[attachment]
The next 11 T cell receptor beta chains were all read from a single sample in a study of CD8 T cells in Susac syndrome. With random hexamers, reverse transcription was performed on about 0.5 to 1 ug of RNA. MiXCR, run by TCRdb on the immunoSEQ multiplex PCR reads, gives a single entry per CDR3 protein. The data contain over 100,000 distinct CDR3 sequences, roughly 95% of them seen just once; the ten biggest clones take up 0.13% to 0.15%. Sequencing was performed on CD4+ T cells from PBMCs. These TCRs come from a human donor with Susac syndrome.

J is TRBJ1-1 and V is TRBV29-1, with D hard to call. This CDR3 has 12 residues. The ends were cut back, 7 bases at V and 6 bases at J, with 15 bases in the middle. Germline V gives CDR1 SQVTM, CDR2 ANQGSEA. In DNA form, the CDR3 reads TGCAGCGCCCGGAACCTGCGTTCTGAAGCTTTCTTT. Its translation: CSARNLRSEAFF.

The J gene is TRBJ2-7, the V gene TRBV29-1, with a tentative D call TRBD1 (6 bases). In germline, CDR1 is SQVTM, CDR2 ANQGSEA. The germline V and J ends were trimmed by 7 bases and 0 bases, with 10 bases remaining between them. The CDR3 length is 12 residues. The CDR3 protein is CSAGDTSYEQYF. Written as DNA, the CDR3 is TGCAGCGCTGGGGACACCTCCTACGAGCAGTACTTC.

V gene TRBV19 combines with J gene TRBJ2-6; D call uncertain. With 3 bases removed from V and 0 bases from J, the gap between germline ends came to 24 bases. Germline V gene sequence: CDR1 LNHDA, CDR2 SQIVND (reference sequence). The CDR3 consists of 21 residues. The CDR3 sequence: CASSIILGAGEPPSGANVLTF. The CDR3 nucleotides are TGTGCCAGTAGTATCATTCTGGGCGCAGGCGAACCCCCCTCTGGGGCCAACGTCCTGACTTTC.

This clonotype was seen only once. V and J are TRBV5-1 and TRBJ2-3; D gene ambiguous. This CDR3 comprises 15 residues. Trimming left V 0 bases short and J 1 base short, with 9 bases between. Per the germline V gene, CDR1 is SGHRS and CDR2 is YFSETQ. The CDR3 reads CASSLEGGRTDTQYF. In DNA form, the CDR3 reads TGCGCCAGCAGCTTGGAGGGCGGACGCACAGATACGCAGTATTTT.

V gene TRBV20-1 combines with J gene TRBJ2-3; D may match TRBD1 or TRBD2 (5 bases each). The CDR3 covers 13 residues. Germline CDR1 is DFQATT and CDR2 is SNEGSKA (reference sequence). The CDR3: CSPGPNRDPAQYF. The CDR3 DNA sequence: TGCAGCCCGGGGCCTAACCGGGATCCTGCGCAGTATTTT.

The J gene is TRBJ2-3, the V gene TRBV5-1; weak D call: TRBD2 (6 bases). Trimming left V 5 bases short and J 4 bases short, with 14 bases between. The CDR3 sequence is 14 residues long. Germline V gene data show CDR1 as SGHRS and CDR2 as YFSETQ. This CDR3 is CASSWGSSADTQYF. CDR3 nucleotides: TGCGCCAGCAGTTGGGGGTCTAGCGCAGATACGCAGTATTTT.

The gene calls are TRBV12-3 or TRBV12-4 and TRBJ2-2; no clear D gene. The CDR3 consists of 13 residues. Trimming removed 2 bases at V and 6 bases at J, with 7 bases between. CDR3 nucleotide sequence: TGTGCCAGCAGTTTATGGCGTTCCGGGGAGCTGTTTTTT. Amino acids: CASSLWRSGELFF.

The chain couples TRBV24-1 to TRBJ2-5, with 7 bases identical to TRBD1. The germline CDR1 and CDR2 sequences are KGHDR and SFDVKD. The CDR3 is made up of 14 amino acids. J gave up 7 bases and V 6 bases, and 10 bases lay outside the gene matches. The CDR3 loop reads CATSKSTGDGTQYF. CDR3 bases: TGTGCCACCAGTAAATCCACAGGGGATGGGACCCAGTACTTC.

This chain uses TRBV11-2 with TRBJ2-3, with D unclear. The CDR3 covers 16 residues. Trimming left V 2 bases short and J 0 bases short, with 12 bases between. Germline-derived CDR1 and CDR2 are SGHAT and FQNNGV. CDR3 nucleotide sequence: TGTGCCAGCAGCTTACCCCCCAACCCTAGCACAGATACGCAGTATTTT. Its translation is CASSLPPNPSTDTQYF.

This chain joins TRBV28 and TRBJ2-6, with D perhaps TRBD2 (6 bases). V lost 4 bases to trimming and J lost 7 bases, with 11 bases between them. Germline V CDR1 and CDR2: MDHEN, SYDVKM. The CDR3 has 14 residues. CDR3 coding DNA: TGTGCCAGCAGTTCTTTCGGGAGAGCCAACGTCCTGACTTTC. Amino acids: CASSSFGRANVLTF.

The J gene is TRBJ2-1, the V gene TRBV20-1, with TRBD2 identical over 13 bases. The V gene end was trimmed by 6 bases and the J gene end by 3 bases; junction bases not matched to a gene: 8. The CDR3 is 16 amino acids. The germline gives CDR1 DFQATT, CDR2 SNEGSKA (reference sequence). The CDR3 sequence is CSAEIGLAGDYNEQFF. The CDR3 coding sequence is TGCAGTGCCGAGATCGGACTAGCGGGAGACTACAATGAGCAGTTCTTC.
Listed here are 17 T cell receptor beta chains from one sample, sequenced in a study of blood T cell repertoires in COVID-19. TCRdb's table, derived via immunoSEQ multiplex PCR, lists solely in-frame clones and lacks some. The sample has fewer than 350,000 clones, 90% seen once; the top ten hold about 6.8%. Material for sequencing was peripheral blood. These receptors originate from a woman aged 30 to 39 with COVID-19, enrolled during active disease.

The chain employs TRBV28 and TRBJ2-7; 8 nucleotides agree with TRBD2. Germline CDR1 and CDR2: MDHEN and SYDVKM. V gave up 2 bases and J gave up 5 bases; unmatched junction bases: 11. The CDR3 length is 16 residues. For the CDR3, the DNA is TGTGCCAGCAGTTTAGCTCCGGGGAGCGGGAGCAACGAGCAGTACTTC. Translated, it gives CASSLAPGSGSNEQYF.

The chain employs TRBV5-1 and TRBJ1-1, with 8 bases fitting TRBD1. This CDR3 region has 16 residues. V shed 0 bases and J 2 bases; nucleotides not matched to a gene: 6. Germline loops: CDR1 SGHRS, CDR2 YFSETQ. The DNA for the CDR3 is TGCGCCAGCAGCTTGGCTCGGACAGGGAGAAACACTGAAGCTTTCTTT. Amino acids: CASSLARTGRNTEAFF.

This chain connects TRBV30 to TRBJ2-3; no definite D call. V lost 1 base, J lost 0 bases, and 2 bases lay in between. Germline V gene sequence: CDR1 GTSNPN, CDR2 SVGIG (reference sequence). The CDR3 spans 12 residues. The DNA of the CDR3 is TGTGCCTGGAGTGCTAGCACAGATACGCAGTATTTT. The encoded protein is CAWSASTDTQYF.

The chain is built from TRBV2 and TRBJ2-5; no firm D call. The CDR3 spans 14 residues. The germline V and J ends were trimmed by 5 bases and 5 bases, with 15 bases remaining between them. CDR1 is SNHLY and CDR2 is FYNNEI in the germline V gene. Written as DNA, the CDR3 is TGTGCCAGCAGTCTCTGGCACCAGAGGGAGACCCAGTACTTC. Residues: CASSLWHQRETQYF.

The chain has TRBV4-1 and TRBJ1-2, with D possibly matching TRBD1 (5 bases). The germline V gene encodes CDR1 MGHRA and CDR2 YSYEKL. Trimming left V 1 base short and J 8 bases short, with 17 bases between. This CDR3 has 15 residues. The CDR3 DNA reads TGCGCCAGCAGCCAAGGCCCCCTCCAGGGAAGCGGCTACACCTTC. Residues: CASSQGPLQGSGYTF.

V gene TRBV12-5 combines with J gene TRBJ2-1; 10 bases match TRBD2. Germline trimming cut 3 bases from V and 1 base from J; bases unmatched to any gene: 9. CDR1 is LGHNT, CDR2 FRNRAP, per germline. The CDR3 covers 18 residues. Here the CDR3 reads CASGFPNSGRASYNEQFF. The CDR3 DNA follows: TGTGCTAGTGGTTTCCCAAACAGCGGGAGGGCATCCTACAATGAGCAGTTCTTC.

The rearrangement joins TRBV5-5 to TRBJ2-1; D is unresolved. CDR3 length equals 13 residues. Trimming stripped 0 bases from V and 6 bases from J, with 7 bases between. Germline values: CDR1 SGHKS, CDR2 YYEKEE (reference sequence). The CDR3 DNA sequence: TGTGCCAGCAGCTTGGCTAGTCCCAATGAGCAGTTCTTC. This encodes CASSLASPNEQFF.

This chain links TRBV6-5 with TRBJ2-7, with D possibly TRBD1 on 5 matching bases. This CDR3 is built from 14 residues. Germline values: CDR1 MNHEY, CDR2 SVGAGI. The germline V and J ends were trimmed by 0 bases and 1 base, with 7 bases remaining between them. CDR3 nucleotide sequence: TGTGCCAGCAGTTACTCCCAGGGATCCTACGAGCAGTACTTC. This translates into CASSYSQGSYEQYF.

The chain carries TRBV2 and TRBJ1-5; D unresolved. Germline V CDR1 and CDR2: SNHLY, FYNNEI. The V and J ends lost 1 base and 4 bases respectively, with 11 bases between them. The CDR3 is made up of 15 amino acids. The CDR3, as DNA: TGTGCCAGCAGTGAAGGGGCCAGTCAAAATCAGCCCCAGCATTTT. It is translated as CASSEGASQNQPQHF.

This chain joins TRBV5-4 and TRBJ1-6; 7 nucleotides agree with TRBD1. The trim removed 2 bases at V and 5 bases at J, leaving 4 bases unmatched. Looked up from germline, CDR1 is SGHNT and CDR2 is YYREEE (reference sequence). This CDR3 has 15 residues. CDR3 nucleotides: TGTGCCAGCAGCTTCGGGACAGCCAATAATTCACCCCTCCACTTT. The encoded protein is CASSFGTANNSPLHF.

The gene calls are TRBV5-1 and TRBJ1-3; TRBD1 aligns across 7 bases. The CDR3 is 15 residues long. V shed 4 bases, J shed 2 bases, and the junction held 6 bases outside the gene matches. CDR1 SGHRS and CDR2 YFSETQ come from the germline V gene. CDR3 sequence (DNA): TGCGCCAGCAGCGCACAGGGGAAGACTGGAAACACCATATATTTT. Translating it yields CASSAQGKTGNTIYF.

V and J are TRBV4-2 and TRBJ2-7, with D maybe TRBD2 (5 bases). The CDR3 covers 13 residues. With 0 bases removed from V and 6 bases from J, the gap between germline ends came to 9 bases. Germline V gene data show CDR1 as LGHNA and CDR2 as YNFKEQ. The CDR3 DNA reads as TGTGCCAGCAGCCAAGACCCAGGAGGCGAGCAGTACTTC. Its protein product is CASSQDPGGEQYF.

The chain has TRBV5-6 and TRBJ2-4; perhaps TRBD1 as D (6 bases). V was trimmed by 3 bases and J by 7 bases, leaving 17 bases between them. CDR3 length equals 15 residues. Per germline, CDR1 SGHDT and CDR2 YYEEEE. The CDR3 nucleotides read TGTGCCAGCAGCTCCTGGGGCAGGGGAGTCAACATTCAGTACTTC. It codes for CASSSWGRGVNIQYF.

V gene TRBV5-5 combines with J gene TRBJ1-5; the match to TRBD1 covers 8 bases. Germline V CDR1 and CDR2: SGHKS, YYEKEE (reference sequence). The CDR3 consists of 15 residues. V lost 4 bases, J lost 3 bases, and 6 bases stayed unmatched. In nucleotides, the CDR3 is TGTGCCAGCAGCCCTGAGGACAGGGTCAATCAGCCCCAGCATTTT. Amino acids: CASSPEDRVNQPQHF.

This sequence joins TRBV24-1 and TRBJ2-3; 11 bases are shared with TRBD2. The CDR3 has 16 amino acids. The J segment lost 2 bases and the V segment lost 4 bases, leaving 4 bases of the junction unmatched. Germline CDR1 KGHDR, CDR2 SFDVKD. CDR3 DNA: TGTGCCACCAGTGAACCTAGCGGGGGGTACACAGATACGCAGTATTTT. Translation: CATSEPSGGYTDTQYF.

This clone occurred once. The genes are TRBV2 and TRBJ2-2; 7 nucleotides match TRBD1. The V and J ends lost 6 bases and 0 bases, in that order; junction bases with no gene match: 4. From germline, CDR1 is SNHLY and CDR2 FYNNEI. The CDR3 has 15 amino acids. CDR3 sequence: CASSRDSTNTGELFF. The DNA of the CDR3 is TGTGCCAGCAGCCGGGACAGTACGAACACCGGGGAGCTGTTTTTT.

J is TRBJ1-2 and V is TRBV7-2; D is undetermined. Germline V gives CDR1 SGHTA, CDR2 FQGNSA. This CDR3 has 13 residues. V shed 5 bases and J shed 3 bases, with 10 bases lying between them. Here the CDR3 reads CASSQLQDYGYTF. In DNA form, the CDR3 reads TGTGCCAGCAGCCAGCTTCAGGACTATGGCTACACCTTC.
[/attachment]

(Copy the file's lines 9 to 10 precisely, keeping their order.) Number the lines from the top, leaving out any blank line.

The chain couples TRBV24-1 to TRBJ2-5, with 7 bases identical to TRBD1. The germline CDR1 and CDR2 sequences are KGHDR and SFDVKD. The CDR3 is made up of 14 amino acids. J gave up 7 bases and V 6 bases, and 10 bases lay outside the gene matches. The CDR3 loop reads CATSKSTGDGTQYF. CDR3 bases: TGTGCCACCAGTAAATCCACAGGGGATGGGACCCAGTACTTC.

This chain uses TRBV11-2 with TRBJ2-3, with D unclear. The CDR3 covers 16 residues. Trimming left V 2 bases short and J 0 bases short, with 12 bases between. Germline-derived CDR1 and CDR2 are SGHAT and FQNNGV. CDR3 nucleotide sequence: TGTGCCAGCAGCTTACCCCCCAACCCTAGCACAGATACGCAGTATTTT. Its translation is CASSLPPNPSTDTQYF.